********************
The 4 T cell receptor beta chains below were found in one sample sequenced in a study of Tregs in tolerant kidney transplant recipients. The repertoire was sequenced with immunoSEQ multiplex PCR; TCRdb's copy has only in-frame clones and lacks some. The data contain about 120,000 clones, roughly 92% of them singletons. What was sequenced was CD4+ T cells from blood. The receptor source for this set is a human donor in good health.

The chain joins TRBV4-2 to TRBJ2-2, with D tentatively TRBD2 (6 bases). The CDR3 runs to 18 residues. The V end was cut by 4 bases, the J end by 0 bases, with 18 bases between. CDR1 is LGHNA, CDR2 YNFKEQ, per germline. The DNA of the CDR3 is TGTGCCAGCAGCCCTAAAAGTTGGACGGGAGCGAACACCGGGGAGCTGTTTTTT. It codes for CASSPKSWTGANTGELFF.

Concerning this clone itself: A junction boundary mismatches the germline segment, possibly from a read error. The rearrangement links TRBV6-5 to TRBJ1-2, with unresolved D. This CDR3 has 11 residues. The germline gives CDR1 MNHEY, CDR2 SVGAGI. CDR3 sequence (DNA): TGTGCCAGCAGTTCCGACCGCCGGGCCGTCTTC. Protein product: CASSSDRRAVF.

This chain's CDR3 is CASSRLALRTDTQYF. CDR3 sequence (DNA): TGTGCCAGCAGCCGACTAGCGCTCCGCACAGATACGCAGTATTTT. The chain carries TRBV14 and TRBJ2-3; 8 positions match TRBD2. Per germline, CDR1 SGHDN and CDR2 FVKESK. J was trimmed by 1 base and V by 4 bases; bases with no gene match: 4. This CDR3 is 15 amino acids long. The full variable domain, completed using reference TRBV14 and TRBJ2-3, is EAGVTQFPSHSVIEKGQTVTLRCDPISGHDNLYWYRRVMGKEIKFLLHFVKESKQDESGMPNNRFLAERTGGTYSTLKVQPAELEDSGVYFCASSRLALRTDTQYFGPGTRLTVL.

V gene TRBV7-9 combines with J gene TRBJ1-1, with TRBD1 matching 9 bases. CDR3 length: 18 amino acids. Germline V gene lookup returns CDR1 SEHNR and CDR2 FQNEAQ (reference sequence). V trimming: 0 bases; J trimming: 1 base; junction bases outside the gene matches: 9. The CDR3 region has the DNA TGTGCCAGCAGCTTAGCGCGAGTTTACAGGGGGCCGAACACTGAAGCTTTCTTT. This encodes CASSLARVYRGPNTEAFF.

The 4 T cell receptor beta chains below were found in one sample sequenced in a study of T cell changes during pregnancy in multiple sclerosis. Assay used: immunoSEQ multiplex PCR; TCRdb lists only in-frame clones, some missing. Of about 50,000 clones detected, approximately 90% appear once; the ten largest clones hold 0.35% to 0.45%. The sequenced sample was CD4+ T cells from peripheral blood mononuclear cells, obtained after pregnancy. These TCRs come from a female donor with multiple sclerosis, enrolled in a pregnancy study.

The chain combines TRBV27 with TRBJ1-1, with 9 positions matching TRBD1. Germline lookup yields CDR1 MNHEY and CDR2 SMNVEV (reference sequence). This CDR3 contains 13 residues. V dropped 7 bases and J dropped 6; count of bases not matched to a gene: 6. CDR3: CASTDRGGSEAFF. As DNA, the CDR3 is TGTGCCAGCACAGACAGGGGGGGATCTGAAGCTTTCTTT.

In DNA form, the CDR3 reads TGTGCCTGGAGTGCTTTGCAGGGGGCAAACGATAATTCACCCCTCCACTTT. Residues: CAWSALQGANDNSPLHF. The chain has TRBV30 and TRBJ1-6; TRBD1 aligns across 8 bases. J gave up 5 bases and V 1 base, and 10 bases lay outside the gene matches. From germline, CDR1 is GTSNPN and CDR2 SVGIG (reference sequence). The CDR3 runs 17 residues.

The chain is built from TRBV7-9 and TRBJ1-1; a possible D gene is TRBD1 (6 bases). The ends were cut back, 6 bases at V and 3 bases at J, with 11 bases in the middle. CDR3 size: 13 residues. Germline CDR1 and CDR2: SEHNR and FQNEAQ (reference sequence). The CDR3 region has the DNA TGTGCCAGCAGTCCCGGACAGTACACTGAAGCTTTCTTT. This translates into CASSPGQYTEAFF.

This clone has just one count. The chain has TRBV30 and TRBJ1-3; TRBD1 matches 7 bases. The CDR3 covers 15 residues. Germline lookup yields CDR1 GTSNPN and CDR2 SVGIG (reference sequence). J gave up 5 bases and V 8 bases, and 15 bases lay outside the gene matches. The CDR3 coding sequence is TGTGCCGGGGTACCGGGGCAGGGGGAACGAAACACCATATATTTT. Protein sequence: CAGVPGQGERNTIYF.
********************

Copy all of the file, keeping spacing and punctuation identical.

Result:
The 4 T cell receptor beta chains below were found in one sample sequenced in a study of Tregs in tolerant kidney transplant recipients. The repertoire was sequenced with immunoSEQ multiplex PCR; TCRdb's copy has only in-frame clones and lacks some. The data contain about 120,000 clones, roughly 92% of them singletons. What was sequenced was CD4+ T cells from blood. The receptor source for this set is a human donor in good health.

The chain joins TRBV4-2 to TRBJ2-2, with D tentatively TRBD2 (6 bases). The CDR3 runs to 18 residues. The V end was cut by 4 bases, the J end by 0 bases, with 18 bases between. CDR1 is LGHNA, CDR2 YNFKEQ, per germline. The DNA of the CDR3 is TGTGCCAGCAGCCCTAAAAGTTGGACGGGAGCGAACACCGGGGAGCTGTTTTTT. It codes for CASSPKSWTGANTGELFF.

Concerning this clone itself: A junction boundary mismatches the germline segment, possibly from a read error. The rearrangement links TRBV6-5 to TRBJ1-2, with unresolved D. This CDR3 has 11 residues. The germline gives CDR1 MNHEY, CDR2 SVGAGI. CDR3 sequence (DNA): TGTGCCAGCAGTTCCGACCGCCGGGCCGTCTTC. Protein product: CASSSDRRAVF.

This chain's CDR3 is CASSRLALRTDTQYF. CDR3 sequence (DNA): TGTGCCAGCAGCCGACTAGCGCTCCGCACAGATACGCAGTATTTT. The chain carries TRBV14 and TRBJ2-3; 8 positions match TRBD2. Per germline, CDR1 SGHDN and CDR2 FVKESK. J was trimmed by 1 base and V by 4 bases; bases with no gene match: 4. This CDR3 is 15 amino acids long. The full variable domain, completed using reference TRBV14 and TRBJ2-3, is EAGVTQFPSHSVIEKGQTVTLRCDPISGHDNLYWYRRVMGKEIKFLLHFVKESKQDESGMPNNRFLAERTGGTYSTLKVQPAELEDSGVYFCASSRLALRTDTQYFGPGTRLTVL.

V gene TRBV7-9 combines with J gene TRBJ1-1, with TRBD1 matching 9 bases. CDR3 length: 18 amino acids. Germline V gene lookup returns CDR1 SEHNR and CDR2 FQNEAQ (reference sequence). V trimming: 0 bases; J trimming: 1 base; junction bases outside the gene matches: 9. The CDR3 region has the DNA TGTGCCAGCAGCTTAGCGCGAGTTTACAGGGGGCCGAACACTGAAGCTTTCTTT. This encodes CASSLARVYRGPNTEAFF.

The 4 T cell receptor beta chains below were found in one sample sequenced in a study of T cell changes during pregnancy in multiple sclerosis. Assay used: immunoSEQ multiplex PCR; TCRdb lists only in-frame clones, some missing. Of about 50,000 clones detected, approximately 90% appear once; the ten largest clones hold 0.35% to 0.45%. The sequenced sample was CD4+ T cells from peripheral blood mononuclear cells, obtained after pregnancy. These TCRs come from a female donor with multiple sclerosis, enrolled in a pregnancy study.

The chain combines TRBV27 with TRBJ1-1, with 9 positions matching TRBD1. Germline lookup yields CDR1 MNHEY and CDR2 SMNVEV (reference sequence). This CDR3 contains 13 residues. V dropped 7 bases and J dropped 6; count of bases not matched to a gene: 6. CDR3: CASTDRGGSEAFF. As DNA, the CDR3 is TGTGCCAGCACAGACAGGGGGGGATCTGAAGCTTTCTTT.

In DNA form, the CDR3 reads TGTGCCTGGAGTGCTTTGCAGGGGGCAAACGATAATTCACCCCTCCACTTT. Residues: CAWSALQGANDNSPLHF. The chain has TRBV30 and TRBJ1-6; TRBD1 aligns across 8 bases. J gave up 5 bases and V 1 base, and 10 bases lay outside the gene matches. From germline, CDR1 is GTSNPN and CDR2 SVGIG (reference sequence). The CDR3 runs 17 residues.

The chain is built from TRBV7-9 and TRBJ1-1; a possible D gene is TRBD1 (6 bases). The ends were cut back, 6 bases at V and 3 bases at J, with 11 bases in the middle. CDR3 size: 13 residues. Germline CDR1 and CDR2: SEHNR and FQNEAQ (reference sequence). The CDR3 region has the DNA TGTGCCAGCAGTCCCGGACAGTACACTGAAGCTTTCTTT. This translates into CASSPGQYTEAFF.

This clone has just one count. The chain has TRBV30 and TRBJ1-3; TRBD1 matches 7 bases. The CDR3 covers 15 residues. Germline lookup yields CDR1 GTSNPN and CDR2 SVGIG (reference sequence). J gave up 5 bases and V 8 bases, and 15 bases lay outside the gene matches. The CDR3 coding sequence is TGTGCCGGGGTACCGGGGCAGGGGGAACGAAACACCATATATTTT. Protein sequence: CAGVPGQGERNTIYF.